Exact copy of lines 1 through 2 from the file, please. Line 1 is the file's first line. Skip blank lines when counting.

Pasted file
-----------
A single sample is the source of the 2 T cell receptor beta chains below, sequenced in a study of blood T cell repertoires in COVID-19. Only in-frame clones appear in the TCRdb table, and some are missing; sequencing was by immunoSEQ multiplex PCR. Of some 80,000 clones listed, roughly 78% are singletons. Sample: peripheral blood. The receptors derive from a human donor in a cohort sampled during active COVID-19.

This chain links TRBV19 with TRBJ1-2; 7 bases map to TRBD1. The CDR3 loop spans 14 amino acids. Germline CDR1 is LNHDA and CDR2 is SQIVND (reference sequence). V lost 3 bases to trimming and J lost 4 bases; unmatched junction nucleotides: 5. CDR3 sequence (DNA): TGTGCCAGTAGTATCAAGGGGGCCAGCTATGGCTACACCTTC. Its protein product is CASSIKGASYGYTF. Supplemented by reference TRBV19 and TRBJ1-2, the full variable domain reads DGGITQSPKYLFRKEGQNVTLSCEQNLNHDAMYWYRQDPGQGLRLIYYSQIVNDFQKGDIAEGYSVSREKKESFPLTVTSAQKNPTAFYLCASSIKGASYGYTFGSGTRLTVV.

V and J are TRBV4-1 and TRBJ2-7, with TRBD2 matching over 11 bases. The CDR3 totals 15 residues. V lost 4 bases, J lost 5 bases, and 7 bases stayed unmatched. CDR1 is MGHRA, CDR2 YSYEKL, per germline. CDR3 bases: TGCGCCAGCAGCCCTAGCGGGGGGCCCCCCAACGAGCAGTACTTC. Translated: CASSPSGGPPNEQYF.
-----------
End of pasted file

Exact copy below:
A single sample is the source of the 2 T cell receptor beta chains below, sequenced in a study of blood T cell repertoires in COVID-19. Only in-frame clones appear in the TCRdb table, and some are missing; sequencing was by immunoSEQ multiplex PCR. Of some 80,000 clones listed, roughly 78% are singletons. Sample: peripheral blood. The receptors derive from a human donor in a cohort sampled during active COVID-19.

This chain links TRBV19 with TRBJ1-2; 7 bases map to TRBD1. The CDR3 loop spans 14 amino acids. Germline CDR1 is LNHDA and CDR2 is SQIVND (reference sequence). V lost 3 bases to trimming and J lost 4 bases; unmatched junction nucleotides: 5. CDR3 sequence (DNA): TGTGCCAGTAGTATCAAGGGGGCCAGCTATGGCTACACCTTC. Its protein product is CASSIKGASYGYTF. Supplemented by reference TRBV19 and TRBJ1-2, the full variable domain reads DGGITQSPKYLFRKEGQNVTLSCEQNLNHDAMYWYRQDPGQGLRLIYYSQIVNDFQKGDIAEGYSVSREKKESFPLTVTSAQKNPTAFYLCASSIKGASYGYTFGSGTRLTVV.